Help Wanted report may help the skilled trades out of their worker shortage, says RESCON

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Ontario Construction News staff writer

A report recently released by the Toronto Regional Board of Trade, the United Way Greater Toronto, and the Metcalf Foundation, is being lauded by a builders association as a roadmap out of the current skilled labour shortage in the construction industry.

The Residential Construction Council of Ontario (RESCON) says the report, entitled Help Wanted: Modernizing Employment and Skills Training Services in Ontario is a well-timed guide for the direction skilled trades should travel.

In addition to the six guiding principles the report lines up, it offers seven recommendations going forward:

  • Support new service managers with regional labour market information.
  • Develop partnerships with local industry employers.
  • Provide flexible and continuous wraparound support following employment placement.
  • Encourage innovative approaches to serve the most vulnerable.
  • Target training resources to incumbent and mid-career workers.
  • Align with infrastructure and workforce investments.
  • Invest in capacity building, technical assistance and document learning about what works.

“We are supportive of efforts to align programs to reflect the real and current needs of employers,” said RESCON vice-president Andrew Pariser in a press release.      “For the sake of stability and sustainability, our industry is dependent upon a skilled workforce and a talent pipeline that will prepare future generations of construction workers. That’s why we support this report’s seven recommendations.”

In its foreword, Help Wanted says that it should be viewed as a starting point for discussions on how to proceed in improving the efficiency of skills training. “We believe that inclusive and effective talent development is critical to the competitiveness of our economy, and the health and prosperity of our communities,” it says.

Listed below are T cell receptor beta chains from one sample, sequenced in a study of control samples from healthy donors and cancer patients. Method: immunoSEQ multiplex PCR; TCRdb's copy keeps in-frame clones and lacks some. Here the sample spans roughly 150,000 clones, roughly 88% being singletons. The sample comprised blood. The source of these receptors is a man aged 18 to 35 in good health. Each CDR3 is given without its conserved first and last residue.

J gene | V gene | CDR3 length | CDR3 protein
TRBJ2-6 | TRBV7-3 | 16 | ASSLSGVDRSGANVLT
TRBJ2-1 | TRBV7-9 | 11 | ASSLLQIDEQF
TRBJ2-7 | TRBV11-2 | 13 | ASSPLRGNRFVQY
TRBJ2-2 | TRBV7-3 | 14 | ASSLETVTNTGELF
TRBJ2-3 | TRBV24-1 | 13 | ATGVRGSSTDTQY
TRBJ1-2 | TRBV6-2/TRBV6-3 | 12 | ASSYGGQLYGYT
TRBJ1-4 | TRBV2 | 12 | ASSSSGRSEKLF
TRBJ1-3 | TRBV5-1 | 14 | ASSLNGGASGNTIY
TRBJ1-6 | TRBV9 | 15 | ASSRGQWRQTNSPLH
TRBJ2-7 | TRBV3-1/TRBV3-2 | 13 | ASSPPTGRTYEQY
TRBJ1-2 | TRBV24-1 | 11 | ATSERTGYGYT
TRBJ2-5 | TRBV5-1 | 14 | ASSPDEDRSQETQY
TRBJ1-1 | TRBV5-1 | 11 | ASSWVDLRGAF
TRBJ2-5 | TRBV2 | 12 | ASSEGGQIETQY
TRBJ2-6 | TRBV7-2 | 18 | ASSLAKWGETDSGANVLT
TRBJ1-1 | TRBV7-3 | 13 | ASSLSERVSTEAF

The inadequacy of the current training model for skilled labour has been documented by several studies in past years, including the 2016 and 2018 Auditor General Reports and the 2017 Ontario Centre for Workforce Innovation Report. Help Wanted says its research points out very clearly that there’s a disconnect between people who need jobs, and employers who need workers.

“There are significant regional differences in how communities across Ontario are experiencing this tight labour market, but two overwhelmingly consistent trends occur: there are jobs without people, and people without jobs,” the report reads. “The system is largely unresponsive to the local needs of employers and a changing economy.”

The report makes mention of the provincial governments announcements that it will overhaul skilled trades training, Employment Services, and social assistance, saying that transitions to more effective systems may be difficult, but it is much-needed.

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